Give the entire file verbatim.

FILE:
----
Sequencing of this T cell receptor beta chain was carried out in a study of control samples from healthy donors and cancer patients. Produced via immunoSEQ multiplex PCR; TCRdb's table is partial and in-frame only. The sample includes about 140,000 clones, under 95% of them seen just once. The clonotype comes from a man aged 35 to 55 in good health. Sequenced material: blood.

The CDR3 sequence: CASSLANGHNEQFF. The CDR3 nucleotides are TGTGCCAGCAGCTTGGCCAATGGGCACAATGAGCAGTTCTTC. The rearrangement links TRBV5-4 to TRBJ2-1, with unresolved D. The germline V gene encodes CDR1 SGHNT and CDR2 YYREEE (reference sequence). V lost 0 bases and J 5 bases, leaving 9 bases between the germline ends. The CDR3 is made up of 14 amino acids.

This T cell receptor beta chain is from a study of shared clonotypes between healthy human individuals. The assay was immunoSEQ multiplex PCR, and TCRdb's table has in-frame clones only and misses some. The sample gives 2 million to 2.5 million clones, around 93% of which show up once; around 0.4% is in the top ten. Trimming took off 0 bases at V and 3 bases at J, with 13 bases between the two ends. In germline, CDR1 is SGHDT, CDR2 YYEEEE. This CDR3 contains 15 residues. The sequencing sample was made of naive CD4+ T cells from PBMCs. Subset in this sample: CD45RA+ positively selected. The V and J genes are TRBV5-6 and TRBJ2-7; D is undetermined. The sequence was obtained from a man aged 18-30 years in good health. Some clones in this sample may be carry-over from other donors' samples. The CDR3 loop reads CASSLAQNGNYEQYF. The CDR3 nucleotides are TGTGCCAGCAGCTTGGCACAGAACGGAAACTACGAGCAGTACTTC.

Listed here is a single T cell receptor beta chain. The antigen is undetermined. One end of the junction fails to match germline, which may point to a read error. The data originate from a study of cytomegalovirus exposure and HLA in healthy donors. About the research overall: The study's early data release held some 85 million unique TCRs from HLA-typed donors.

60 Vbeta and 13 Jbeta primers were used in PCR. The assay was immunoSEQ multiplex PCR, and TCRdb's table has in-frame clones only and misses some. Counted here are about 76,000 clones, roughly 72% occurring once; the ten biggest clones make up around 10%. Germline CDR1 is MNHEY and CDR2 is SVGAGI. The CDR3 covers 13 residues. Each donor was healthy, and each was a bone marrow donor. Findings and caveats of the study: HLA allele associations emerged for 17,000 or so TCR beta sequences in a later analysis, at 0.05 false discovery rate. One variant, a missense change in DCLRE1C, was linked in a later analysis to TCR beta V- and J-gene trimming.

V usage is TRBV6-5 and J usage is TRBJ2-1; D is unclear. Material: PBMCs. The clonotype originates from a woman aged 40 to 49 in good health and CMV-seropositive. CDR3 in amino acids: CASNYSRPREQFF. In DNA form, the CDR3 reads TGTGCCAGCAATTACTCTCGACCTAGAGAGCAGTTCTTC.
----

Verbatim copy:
Sequencing of this T cell receptor beta chain was carried out in a study of control samples from healthy donors and cancer patients. Produced via immunoSEQ multiplex PCR; TCRdb's table is partial and in-frame only. The sample includes about 140,000 clones, under 95% of them seen just once. The clonotype comes from a man aged 35 to 55 in good health. Sequenced material: blood.

The CDR3 sequence: CASSLANGHNEQFF. The CDR3 nucleotides are TGTGCCAGCAGCTTGGCCAATGGGCACAATGAGCAGTTCTTC. The rearrangement links TRBV5-4 to TRBJ2-1, with unresolved D. The germline V gene encodes CDR1 SGHNT and CDR2 YYREEE (reference sequence). V lost 0 bases and J 5 bases, leaving 9 bases between the germline ends. The CDR3 is made up of 14 amino acids.

This T cell receptor beta chain is from a study of shared clonotypes between healthy human individuals. The assay was immunoSEQ multiplex PCR, and TCRdb's table has in-frame clones only and misses some. The sample gives 2 million to 2.5 million clones, around 93% of which show up once; around 0.4% is in the top ten. Trimming took off 0 bases at V and 3 bases at J, with 13 bases between the two ends. In germline, CDR1 is SGHDT, CDR2 YYEEEE. This CDR3 contains 15 residues. The sequencing sample was made of naive CD4+ T cells from PBMCs. Subset in this sample: CD45RA+ positively selected. The V and J genes are TRBV5-6 and TRBJ2-7; D is undetermined. The sequence was obtained from a man aged 18-30 years in good health. Some clones in this sample may be carry-over from other donors' samples. The CDR3 loop reads CASSLAQNGNYEQYF. The CDR3 nucleotides are TGTGCCAGCAGCTTGGCACAGAACGGAAACTACGAGCAGTACTTC.

Listed here is a single T cell receptor beta chain. The antigen is undetermined. One end of the junction fails to match germline, which may point to a read error. The data originate from a study of cytomegalovirus exposure and HLA in healthy donors. About the research overall: The study's early data release held some 85 million unique TCRs from HLA-typed donors.

60 Vbeta and 13 Jbeta primers were used in PCR. The assay was immunoSEQ multiplex PCR, and TCRdb's table has in-frame clones only and misses some. Counted here are about 76,000 clones, roughly 72% occurring once; the ten biggest clones make up around 10%. Germline CDR1 is MNHEY and CDR2 is SVGAGI. The CDR3 covers 13 residues. Each donor was healthy, and each was a bone marrow donor. Findings and caveats of the study: HLA allele associations emerged for 17,000 or so TCR beta sequences in a later analysis, at 0.05 false discovery rate. One variant, a missense change in DCLRE1C, was linked in a later analysis to TCR beta V- and J-gene trimming.

V usage is TRBV6-5 and J usage is TRBJ2-1; D is unclear. Material: PBMCs. The clonotype originates from a woman aged 40 to 49 in good health and CMV-seropositive. CDR3 in amino acids: CASNYSRPREQFF. In DNA form, the CDR3 reads TGTGCCAGCAATTACTCTCGACCTAGAGAGCAGTTCTTC.